Nandita Shenoy

Nandita Shenoy

Manipal University

Title: Association of impaired glucose tolerance with oralcancer:A hospital based case control study


Dr. Nandita Shenoy did her MDS in Oral Medicine and Radiology from Manipal University. Presently serving as Reader in Manipal College of Dental sciences, Mangalore. She has more than 25 publications in National and International Journals and is also serving as an editorial board member of repute. Her field of interest is Oral Cancer and Cone Beam Computed Tomography. She is certified in ISO 9001, EMS 14001 and in Bioethics.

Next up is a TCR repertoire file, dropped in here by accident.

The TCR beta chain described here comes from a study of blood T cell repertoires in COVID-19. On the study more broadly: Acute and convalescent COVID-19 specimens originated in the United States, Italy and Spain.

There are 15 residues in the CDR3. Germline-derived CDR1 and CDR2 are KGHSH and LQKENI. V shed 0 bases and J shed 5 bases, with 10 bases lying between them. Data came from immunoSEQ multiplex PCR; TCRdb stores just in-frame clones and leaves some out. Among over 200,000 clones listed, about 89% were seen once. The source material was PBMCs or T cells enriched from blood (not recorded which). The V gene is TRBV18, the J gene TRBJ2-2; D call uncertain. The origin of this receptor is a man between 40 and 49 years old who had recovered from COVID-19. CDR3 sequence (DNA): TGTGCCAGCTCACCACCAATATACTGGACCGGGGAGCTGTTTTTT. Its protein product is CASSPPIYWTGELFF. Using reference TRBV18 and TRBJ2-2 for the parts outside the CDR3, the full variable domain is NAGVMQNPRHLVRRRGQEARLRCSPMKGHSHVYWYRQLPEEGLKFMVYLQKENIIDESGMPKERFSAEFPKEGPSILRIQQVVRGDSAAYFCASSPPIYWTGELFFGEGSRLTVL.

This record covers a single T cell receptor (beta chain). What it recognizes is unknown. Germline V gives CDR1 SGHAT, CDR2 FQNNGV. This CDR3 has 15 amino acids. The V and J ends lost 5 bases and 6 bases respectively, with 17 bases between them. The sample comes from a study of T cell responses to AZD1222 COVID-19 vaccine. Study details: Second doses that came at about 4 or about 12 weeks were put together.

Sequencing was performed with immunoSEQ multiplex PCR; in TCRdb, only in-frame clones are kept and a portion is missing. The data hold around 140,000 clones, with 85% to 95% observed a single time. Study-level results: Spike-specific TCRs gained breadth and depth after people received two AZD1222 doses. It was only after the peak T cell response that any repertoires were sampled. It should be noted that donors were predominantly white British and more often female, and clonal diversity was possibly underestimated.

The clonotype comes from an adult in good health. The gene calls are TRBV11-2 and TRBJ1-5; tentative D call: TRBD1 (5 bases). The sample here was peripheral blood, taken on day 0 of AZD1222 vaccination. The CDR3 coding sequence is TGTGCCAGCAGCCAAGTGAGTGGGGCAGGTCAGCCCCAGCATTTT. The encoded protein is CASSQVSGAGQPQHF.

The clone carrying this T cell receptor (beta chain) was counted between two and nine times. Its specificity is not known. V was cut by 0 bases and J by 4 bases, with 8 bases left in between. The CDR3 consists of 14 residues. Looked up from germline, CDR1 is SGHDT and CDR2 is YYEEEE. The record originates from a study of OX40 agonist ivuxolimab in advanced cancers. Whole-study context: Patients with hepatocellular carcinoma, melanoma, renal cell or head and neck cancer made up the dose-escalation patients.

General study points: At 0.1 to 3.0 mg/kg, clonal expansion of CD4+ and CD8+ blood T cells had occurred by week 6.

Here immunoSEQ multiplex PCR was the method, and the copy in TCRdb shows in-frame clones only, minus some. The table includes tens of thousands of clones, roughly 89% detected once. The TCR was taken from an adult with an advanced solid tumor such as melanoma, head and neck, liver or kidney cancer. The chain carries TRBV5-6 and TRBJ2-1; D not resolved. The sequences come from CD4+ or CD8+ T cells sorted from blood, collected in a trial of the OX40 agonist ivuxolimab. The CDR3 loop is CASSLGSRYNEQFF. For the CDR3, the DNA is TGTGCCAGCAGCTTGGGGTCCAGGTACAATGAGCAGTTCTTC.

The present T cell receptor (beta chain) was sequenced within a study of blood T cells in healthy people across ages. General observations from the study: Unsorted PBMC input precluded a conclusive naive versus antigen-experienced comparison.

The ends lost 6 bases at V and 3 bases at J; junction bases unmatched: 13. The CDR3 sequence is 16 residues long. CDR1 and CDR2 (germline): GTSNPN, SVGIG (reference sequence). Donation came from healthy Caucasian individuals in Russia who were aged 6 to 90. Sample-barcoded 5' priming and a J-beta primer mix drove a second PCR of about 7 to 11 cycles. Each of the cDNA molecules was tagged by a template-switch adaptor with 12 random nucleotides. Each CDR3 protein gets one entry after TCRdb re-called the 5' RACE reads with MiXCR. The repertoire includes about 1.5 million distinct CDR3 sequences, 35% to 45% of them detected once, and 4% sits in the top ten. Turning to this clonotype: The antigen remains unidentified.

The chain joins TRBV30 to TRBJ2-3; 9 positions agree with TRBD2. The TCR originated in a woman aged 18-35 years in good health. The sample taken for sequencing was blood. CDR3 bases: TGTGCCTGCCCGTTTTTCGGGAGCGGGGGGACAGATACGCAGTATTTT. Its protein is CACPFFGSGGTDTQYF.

Malignant neoplasm is a major cause of death in developed countries, and its incidence continues to grow, placing a heavy burden on the community. Diabetes mellitus is a serious and leading health problem worldwide and is associated with severe acute and chronic complications that negatively influence both the quality of life and survival of affected persons. Growing epidemiologic evidence suggests that people with diabetes are at significantly greater risk for cancer in general as well as for specific types of cancer, such as cancers of the breast, liver, pancreas, colon, rectum, and endometrium. Recent studies demonstrated that glucose intolerance was associated with a higher risk of oral cancer death, beginning in the prediabetic range of glucose intolerance. However, few population-based studies, especially in Asian populations, have addressed these issues or have estimated glucose intolerance status. The purpose of this study was to investigate whether prediabetes and diabetes defined by means of a 75-g oral glucose tolerance test were as we undertook this study with the aim of finding out an association between impaired glucosetolerance and oral cancer along with finding out prevalence of other risk factors for oral cancer. 45 cases and 45 controls were selected for the study. Oral glucose tolerance was performed on subjects who satisfied inclusion criteria and were willing to sign informed consent form. Fifty three percent of the cases had abnormal glucose tolerance as compared to thirty one percent of the controls. It was statistically significant with a p value of 0.032. To conclude, hyperglycemia (which includes IFG, IGT and diabetes) increase the risk of oral cancer two folds, however impaired glucose tolerance alone as defined by ADA does not appear to play a role. There was a predisposition of oral cancer in males. Alcohol consumption did not show a significant difference in the case and the control patients. The associated p value was 0.067. Tobacco consumption by means of smoking or chewing was inadvertently present in fifty eight percent of the cases compared to thirty six percent of the controls. It was statistically with a p value of 0.034. Hence tobacco consumption significantly increases the risk of oral cancer. Simultaneous consumption of tobacco and alcohol also predisposes to oral cancer associated with overall and site-specific cancer mortality in oral cancer.